For whom the Bellingham tolls — how the US can beat England…maybe

Can this group best England? It’s possible!

Can this group best England? It’s possible!
Image: Getty Images

The kicking rocks and bemoaning the gods are in the past now for the USMNT. They let two points slip against Wales, while the one they gained is certainly valuable. They’re still very much in the tournament, but the draw against Wales means that the game against England is no longer a free hit. Had they held onto their lead Monday, they could lose against England, beat Iran, and toddle off to the second round. Now merely beating Iran might not be enough, depending on what the other results are.

Had this England game been a “fuck it it’s free cake” event, Gregg Berhalter might have been tempted to let his team loose, try and attack England from jump street, see if they couldn’t catch them by surprise, and shrug off the quite possible thwacking that could result in as England romped through the space behind. Again, the U.S.’s hopes would have been pinned on the Iran game anyway.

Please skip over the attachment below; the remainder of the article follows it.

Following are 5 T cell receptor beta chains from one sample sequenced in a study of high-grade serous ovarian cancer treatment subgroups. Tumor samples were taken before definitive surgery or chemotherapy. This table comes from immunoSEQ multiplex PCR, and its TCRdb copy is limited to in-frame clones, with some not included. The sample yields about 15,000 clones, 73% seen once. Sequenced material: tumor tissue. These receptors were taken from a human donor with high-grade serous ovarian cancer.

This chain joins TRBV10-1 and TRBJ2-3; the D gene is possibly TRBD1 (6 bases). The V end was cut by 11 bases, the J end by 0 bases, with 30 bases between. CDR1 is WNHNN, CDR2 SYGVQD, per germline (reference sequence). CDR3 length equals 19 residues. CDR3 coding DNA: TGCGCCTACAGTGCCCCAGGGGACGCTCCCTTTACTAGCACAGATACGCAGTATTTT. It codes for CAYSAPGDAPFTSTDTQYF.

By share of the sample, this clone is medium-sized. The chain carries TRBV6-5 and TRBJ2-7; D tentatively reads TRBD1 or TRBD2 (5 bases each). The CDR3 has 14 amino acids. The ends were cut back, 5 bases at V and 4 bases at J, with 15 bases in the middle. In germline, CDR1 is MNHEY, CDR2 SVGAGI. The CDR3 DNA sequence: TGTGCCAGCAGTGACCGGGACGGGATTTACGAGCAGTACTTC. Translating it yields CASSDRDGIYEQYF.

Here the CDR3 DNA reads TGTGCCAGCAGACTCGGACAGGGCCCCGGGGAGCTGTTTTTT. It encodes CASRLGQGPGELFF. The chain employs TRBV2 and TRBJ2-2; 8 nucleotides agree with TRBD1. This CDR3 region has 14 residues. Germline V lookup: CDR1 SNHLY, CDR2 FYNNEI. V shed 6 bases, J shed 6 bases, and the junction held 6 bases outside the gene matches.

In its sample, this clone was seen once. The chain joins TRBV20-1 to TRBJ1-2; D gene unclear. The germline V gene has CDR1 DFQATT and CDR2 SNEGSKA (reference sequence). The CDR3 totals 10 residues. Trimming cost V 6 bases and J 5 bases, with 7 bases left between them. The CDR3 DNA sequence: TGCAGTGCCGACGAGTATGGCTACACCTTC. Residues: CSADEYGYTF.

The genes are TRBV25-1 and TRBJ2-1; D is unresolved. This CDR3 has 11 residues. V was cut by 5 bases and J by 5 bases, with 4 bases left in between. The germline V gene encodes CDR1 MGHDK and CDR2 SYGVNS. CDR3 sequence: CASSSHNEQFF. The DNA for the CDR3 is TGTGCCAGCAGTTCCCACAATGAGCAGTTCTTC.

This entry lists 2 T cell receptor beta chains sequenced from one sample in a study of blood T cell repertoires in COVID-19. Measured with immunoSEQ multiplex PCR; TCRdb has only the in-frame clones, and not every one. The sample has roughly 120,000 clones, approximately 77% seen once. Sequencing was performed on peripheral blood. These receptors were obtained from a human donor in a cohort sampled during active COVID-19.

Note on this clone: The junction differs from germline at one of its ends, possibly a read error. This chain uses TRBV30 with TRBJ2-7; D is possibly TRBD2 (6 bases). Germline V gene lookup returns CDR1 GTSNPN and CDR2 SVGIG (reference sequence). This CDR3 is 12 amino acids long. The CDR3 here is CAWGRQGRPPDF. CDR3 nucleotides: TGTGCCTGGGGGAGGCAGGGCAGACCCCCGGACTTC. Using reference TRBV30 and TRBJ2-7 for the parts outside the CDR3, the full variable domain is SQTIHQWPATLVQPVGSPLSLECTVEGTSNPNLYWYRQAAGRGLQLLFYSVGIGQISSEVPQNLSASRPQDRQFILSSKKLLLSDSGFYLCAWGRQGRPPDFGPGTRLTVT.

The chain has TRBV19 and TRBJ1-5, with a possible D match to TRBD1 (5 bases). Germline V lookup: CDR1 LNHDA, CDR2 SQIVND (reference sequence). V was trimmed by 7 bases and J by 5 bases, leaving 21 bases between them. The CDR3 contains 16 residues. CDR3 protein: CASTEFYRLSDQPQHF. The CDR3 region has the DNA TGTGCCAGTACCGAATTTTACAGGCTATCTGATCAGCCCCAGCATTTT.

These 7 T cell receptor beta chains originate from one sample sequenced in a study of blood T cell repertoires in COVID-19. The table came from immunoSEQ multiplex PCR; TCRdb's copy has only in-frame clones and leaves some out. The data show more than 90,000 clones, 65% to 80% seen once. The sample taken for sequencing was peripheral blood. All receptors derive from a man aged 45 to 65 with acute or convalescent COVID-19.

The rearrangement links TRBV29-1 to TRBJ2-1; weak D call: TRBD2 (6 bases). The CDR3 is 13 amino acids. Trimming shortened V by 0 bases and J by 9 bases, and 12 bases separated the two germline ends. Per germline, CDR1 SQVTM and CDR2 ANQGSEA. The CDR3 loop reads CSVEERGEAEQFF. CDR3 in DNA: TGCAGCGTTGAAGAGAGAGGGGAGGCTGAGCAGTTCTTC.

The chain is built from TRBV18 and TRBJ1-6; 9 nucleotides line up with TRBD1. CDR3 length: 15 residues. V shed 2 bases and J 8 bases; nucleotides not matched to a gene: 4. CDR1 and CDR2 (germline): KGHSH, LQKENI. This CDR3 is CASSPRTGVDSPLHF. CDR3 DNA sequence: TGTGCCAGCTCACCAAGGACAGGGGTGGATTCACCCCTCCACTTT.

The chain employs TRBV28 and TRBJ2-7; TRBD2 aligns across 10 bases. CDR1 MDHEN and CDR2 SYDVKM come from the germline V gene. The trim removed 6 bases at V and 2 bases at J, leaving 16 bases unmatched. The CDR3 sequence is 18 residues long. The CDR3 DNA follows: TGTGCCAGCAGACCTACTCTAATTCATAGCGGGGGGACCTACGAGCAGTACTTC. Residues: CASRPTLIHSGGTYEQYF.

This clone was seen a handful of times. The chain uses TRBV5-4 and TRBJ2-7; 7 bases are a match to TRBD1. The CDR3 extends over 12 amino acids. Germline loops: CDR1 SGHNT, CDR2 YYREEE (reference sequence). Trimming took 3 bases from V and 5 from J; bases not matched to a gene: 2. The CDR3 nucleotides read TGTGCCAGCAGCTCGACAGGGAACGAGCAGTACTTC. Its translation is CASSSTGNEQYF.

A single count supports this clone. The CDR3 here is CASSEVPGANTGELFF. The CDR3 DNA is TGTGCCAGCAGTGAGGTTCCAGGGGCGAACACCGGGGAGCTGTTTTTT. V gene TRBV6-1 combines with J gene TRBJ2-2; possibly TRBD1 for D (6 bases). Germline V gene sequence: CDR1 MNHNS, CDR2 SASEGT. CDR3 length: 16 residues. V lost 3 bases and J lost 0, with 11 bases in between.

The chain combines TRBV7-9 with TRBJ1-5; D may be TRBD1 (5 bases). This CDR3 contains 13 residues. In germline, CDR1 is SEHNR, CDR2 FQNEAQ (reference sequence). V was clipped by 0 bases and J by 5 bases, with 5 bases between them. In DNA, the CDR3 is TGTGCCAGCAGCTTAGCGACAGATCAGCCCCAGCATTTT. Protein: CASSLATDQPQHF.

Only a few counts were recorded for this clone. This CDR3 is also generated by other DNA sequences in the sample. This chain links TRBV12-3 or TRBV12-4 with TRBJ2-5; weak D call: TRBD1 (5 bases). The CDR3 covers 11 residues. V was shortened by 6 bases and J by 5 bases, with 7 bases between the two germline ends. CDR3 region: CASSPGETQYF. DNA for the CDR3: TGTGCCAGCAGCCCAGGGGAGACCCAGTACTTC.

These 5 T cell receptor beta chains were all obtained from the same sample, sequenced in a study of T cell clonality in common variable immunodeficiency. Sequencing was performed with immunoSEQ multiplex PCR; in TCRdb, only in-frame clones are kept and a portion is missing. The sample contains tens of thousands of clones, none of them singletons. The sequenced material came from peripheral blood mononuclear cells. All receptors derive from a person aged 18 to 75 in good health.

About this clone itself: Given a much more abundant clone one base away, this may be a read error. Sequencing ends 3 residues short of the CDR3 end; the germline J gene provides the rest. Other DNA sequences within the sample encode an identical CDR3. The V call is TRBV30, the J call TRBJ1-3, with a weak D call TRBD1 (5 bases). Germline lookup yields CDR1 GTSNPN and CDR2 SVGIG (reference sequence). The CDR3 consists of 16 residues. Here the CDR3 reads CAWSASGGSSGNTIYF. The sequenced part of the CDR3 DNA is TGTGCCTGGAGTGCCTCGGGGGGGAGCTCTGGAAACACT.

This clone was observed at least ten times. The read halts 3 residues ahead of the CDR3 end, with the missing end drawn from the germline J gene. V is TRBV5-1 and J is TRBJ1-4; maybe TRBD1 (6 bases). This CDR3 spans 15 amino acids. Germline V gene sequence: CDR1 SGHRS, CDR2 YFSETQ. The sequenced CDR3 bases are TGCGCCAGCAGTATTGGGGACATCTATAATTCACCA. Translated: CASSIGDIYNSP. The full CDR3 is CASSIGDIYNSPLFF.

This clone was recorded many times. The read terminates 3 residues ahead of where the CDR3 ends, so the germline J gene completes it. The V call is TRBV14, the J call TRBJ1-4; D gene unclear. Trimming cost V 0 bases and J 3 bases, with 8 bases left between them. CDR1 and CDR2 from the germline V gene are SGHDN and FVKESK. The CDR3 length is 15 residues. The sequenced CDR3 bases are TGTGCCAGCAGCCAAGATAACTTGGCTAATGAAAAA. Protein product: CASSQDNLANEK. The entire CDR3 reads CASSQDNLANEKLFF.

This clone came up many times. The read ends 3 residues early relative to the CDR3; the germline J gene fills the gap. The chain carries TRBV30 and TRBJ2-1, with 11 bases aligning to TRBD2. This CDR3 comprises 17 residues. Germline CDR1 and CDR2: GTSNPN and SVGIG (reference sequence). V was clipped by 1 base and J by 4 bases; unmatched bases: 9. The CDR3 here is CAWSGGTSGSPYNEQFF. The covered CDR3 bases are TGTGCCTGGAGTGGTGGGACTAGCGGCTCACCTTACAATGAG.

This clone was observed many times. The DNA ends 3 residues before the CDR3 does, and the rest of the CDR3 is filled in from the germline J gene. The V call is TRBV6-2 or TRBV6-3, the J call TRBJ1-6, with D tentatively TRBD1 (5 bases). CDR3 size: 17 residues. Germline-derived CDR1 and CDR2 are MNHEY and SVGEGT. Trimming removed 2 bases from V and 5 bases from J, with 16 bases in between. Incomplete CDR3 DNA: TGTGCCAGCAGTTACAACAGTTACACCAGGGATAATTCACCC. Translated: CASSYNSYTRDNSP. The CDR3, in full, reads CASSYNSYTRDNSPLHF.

And Berhalter may do that anyway, because it’s Berhalter and we can’t say for sure he won’t get a little too brave for his own good to serve his “principles.” Secondly, whatever other plan Gregg might come up with is dependent on the U.S. being defensively sound, and that’s awfully shaky ground indeed. If you had to count on the USMNT keeping a clean sheet above all else, what would your day drinking regimen look like? Maybe a glorious death in a 5-3 is better.